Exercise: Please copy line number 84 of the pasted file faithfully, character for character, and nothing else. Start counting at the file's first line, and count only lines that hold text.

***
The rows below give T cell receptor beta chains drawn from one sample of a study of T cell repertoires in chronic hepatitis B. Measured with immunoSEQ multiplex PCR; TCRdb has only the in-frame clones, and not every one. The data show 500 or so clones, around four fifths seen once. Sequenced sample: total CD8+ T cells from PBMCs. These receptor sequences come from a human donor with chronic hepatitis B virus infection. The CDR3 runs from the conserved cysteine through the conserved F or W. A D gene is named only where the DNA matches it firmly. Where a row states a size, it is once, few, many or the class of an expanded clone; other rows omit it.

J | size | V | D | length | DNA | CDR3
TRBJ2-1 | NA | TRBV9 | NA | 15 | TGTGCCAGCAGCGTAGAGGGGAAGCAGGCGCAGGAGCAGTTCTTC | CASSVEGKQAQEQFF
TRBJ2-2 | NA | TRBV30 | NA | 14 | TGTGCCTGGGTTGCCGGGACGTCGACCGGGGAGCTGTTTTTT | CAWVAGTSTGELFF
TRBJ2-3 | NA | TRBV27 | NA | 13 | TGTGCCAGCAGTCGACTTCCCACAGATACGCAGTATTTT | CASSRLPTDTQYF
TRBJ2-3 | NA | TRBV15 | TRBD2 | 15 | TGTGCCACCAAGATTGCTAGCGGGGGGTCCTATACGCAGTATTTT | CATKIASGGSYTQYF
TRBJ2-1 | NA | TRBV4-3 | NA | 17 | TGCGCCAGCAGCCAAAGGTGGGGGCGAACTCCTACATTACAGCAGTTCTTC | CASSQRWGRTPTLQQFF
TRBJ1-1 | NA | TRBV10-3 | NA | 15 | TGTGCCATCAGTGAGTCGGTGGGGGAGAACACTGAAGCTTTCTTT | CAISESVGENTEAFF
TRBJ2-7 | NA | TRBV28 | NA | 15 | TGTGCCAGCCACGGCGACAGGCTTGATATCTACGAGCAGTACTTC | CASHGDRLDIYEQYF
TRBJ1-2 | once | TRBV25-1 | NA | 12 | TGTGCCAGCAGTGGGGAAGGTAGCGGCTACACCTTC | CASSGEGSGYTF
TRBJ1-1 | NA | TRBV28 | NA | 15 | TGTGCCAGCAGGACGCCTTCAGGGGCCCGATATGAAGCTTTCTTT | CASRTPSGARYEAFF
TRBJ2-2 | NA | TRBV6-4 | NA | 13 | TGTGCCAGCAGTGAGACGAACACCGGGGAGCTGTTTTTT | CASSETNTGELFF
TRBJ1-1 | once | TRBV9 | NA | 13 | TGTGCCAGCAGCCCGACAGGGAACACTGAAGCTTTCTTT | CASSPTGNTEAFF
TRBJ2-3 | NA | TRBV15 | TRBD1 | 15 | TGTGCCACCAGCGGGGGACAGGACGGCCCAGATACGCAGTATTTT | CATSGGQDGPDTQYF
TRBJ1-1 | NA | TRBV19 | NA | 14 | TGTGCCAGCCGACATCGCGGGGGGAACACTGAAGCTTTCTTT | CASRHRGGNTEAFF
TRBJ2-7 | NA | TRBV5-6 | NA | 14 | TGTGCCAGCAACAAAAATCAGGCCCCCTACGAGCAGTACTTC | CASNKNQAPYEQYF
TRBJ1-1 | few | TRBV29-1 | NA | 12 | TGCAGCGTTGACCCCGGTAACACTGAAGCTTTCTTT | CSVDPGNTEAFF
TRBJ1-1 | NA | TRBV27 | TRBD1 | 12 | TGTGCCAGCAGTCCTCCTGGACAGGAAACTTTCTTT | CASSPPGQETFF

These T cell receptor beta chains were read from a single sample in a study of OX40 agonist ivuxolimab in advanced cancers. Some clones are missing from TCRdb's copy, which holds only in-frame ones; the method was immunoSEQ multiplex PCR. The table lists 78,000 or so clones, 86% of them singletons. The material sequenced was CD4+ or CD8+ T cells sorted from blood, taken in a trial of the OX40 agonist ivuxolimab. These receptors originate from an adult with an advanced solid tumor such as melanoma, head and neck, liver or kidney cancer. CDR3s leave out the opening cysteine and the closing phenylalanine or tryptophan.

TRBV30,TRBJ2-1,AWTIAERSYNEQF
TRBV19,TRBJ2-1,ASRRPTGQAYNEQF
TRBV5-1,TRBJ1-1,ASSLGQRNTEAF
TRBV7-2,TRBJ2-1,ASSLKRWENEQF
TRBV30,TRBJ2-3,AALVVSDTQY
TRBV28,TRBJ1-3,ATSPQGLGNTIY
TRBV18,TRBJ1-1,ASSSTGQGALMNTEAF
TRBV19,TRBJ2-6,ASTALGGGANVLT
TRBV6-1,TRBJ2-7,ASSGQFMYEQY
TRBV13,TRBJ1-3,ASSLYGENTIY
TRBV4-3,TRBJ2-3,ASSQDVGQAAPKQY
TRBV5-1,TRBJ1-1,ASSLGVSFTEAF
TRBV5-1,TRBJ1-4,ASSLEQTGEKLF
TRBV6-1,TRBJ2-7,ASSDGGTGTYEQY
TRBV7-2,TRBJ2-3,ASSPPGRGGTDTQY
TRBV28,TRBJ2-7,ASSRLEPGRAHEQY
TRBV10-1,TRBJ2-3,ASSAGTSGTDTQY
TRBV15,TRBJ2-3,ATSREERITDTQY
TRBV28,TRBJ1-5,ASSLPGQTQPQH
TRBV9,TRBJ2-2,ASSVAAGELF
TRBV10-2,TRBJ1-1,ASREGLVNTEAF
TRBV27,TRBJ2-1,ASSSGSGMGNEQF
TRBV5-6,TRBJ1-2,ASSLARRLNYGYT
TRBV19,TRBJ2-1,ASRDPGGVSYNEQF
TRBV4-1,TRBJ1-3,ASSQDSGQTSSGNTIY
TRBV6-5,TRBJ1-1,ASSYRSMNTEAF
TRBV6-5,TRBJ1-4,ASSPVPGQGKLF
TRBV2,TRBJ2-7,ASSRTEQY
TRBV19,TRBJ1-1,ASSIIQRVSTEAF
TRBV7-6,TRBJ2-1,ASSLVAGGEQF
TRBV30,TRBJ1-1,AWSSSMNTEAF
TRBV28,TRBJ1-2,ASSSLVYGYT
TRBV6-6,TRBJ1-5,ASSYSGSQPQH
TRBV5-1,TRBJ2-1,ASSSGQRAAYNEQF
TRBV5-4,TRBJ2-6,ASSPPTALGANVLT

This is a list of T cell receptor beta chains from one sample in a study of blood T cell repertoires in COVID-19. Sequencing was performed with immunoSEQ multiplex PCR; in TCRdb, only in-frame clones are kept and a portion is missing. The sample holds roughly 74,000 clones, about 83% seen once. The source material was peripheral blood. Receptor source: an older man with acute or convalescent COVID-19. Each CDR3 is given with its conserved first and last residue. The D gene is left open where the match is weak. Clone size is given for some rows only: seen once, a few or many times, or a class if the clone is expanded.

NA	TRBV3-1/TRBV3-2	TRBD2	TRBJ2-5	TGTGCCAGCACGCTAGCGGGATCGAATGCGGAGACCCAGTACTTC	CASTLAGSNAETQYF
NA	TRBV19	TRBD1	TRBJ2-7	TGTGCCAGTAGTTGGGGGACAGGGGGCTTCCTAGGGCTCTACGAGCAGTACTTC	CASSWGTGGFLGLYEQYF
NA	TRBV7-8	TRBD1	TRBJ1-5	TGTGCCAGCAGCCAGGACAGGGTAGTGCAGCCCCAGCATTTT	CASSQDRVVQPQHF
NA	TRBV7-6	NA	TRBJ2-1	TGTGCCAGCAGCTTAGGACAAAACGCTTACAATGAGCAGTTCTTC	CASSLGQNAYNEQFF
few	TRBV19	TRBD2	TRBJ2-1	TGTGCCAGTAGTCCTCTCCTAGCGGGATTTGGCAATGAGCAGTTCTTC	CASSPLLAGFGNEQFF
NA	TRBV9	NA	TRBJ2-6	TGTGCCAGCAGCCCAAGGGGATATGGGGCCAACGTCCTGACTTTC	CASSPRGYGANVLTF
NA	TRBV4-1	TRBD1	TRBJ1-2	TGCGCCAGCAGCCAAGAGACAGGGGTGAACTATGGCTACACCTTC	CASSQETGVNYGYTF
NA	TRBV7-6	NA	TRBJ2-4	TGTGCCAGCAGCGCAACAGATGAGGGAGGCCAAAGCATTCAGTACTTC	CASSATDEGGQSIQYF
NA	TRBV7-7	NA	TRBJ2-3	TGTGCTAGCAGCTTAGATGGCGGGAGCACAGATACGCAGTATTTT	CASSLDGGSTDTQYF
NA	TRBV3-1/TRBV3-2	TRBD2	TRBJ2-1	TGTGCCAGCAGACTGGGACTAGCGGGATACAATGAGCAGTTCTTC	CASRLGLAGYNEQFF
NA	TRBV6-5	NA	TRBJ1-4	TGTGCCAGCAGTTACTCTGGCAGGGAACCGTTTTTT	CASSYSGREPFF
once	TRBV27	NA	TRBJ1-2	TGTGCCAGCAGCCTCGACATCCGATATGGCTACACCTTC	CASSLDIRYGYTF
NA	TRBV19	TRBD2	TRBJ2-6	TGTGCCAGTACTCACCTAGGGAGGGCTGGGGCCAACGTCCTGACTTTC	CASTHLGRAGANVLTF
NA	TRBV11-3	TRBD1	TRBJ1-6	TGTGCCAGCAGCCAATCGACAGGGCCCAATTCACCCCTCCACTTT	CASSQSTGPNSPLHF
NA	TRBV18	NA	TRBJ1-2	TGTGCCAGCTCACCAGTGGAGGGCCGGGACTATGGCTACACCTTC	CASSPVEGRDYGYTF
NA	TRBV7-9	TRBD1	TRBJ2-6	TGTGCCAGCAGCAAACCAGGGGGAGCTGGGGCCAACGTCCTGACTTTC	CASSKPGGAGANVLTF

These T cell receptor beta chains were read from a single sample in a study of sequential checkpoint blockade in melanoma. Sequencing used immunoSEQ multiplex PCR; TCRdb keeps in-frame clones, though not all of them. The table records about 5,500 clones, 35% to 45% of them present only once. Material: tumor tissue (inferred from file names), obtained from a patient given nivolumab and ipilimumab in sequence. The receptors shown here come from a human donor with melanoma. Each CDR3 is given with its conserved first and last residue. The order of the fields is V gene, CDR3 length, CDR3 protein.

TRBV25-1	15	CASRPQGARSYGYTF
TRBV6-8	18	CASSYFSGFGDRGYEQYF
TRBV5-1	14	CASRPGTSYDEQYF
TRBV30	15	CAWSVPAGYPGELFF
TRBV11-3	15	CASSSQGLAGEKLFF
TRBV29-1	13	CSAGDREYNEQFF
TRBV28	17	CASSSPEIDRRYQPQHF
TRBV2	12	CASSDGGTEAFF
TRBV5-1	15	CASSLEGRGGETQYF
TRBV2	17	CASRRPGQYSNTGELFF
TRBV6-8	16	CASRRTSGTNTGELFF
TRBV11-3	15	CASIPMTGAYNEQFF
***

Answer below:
TRBV11-3	15	CASIPMTGAYNEQFF